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 Political

Published

 May, 2009

Synopsis

 Another Attack by Dick Cheney

Presenting the Dick Cheney Show

Dick Cheney is at it again. He’s redoubling his efforts to separate torture from waterboarding.

You’ve heard this tired old blather before. Cheney doesn’t condone torture, but waterboarding isn’t torture.

Until recently, I’d thought Cheney was just trying to preserve his legacy. I was wrong. He’s trying to save that part of his anatomy that only a proctologist could love.

There is no difference between torture and waterboarding. You simply can’t have the latter without the former – period.

Moreover, I don’t care what artfully crafted document Cheney pulls from the dust covered Bush Administration’s vault of apparent war crimes – even if waterboarding/torture worked as intended – it’s still very much against the law.

This - “The detainee is lying on a gurney that is inclined at an angle of 10 to I5 degrees to the horizontal, with the detainee on his back and his head toward the lower end of the gurney. A cloth is placed over the detainee's face, and cold water is poured on the cloth from a height approximately 6 to 18 inches. The wet cloth creates a barrier through which it is difficult or in some cases not possible to breathe” - is against the law.

It’s not materially different from, “The victim was bound or otherwise secured in a prone position; and water was forced through his mouth and nostrils into his lungs and stomach until he lost consciousness.”

The first quote was proffered by Justice Department attorney’s who allowed that carefully conducted waterboarding was ok, when it deal with detainees.

The second quote came from the trial record of the International Military Tribunal of the Far East that was published on November 1st, 1948.

Waterboarding was defined as torture 61 years ago, it’s still torture today.

Dick Cheney and his daughter Liz have criss-crossed the TV universe on their current “charmless offensive” to refute reality.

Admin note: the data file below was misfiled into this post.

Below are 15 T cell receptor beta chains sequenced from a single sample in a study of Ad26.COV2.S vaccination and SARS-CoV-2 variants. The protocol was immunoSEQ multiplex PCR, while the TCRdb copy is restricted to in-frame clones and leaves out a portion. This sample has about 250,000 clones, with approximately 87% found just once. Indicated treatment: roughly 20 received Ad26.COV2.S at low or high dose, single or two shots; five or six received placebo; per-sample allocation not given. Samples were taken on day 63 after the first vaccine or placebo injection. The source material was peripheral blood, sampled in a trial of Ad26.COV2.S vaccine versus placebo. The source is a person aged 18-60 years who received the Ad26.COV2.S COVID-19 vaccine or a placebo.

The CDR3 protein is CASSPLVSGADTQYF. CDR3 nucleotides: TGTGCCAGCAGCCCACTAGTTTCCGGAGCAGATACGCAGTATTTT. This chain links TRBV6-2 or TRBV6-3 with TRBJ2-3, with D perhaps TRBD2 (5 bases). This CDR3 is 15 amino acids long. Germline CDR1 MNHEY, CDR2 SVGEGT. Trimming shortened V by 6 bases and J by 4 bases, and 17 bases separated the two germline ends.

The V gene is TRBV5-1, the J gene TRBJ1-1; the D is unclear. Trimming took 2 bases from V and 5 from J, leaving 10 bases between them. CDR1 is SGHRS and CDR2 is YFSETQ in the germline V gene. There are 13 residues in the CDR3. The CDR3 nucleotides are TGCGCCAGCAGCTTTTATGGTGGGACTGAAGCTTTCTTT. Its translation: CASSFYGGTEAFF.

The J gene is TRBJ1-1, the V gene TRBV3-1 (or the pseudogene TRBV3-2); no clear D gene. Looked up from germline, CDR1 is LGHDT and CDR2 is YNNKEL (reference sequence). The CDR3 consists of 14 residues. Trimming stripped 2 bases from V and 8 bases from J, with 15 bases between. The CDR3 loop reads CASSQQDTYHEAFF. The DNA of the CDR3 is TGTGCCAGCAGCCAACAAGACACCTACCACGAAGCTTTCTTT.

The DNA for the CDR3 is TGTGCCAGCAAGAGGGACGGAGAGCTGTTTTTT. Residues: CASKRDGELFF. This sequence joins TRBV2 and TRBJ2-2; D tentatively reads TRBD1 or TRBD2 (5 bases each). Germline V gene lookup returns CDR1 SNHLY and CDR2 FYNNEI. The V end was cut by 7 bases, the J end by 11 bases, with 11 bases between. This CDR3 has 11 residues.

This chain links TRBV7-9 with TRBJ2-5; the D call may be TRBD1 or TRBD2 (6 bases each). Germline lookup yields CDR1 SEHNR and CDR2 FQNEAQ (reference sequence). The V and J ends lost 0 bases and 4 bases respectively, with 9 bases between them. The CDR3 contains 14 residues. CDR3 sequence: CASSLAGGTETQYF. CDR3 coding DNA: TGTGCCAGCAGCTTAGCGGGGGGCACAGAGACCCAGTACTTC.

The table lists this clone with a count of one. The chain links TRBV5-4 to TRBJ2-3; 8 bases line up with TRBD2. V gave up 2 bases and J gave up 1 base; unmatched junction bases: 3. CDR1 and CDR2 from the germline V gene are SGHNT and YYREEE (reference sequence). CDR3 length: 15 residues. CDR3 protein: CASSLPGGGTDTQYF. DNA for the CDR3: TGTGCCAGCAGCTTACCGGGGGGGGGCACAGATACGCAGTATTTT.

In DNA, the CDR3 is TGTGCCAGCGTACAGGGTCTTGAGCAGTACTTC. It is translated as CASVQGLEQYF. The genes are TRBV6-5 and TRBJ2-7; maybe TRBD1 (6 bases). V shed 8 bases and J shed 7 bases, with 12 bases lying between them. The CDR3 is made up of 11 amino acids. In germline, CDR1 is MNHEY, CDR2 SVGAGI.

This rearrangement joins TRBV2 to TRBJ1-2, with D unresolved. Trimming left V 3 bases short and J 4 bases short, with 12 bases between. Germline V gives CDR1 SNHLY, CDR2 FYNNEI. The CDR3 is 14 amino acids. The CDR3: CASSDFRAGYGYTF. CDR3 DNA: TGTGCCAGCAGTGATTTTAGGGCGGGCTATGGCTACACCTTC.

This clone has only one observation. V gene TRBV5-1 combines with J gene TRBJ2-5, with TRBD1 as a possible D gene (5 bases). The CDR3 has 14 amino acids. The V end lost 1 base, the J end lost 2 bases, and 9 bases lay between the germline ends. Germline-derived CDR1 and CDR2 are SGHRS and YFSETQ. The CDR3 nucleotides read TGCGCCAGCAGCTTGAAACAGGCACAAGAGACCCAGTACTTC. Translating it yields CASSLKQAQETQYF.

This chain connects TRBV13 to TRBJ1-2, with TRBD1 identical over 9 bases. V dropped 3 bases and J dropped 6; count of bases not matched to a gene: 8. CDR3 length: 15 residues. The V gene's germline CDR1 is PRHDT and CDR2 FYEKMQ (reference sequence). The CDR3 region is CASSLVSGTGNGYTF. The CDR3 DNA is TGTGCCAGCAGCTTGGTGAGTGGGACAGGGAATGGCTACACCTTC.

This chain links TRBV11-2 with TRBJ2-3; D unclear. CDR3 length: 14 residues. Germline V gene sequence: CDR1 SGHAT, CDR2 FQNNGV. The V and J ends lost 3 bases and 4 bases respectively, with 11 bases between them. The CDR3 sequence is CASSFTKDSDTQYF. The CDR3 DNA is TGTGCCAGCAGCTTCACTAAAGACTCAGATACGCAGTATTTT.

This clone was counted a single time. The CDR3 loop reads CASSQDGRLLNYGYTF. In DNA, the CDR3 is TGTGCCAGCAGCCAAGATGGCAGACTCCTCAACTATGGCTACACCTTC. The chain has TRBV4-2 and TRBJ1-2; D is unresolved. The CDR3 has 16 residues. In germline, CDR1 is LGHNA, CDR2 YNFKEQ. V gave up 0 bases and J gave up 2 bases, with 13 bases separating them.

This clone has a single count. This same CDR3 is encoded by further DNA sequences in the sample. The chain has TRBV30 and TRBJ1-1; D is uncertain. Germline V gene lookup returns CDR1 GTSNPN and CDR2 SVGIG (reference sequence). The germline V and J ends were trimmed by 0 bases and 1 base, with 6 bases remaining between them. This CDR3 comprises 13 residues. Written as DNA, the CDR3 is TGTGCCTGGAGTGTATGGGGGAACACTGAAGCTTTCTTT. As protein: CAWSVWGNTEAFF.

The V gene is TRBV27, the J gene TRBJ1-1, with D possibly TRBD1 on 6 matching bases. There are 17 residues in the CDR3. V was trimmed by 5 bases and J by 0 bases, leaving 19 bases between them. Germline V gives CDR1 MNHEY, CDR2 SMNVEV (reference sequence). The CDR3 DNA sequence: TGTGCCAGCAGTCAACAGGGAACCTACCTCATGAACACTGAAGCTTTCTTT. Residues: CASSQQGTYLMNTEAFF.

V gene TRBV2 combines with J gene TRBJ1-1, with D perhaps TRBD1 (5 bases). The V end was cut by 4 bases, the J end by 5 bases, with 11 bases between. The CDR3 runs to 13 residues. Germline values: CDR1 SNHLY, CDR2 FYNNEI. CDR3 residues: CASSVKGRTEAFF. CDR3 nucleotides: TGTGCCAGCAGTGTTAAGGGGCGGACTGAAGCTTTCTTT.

The International Military Tribunal was formed by an American military icon (Gen. Douglas MacArthur) and it functioned through representatives of the governments of Allied countries, under the auspices of the United States government.

In short, we sent people to jail and to their executions for, among other things, WATERBOARDING.

The trial record of that case shows that 28 Japanese military and civilian personnel were tried and convicted for war crimes.

Among the charges against many of them was that they engaged in torture.

This might be unsettling to conservatives, whom a few weeks ago made light of the fact that detainees snared in the War on Terror were subjected to insects being employed in their interrogations.

Right wing talkers like Rush Limbaugh and Ann Coulter had a few yucks with that one.

Unfortunately, those Japanese military personnel and civilians in the late 1940’s had done the very same thing. On page 1089 of the trial record, added proof of the inhumane treatment of prisoners revealed, “Other forms of cruel punishments frequently employed were binding the victim where he would be attacked by insects.”

It was no laughing matter then, and it’s certainly no laughing matter now.

Liz and Dick Cheney’s crumbling storyline that waterboarding kept us safe developed a few choice snags last week.

Ali Soufan, an ex-FBI interrogator, testified before a Senator Subcommittee that detainee Abu Zubaydah had furnished actionable intelligence after using established interrogation methods for less than an hour. That as soon as Bush approved “enhanced interrogation methods” were employed, Zubaydah clammed up.

And he also claimed that despite Bush Administration assertions that waterboarding led to the knowledge that Khalid Shaikh Mohammed was the mastermind behind 9/11, Soufan claims the information was revealed before waterboarding was ever used.

Soufan and others offered strong testimony that stick pins in all of Cheney’s arguments regarding Bush sanctioned interrogation techniques.

Of course they were under oath. Cheney, though, will most likely fight appearing before such panels. He’d rather fight his case in the court of public opinion, where there will be no oath, no need to answer questions honestly and forthrightly.

I’d like to ask him just one question. Do you really think we’re all that stupid?

Edward A. Owens of Uniontown is Webmaster of “Red Raider Nation: Where Champions Live.” E-mail him at freedoms@bellatlantic.net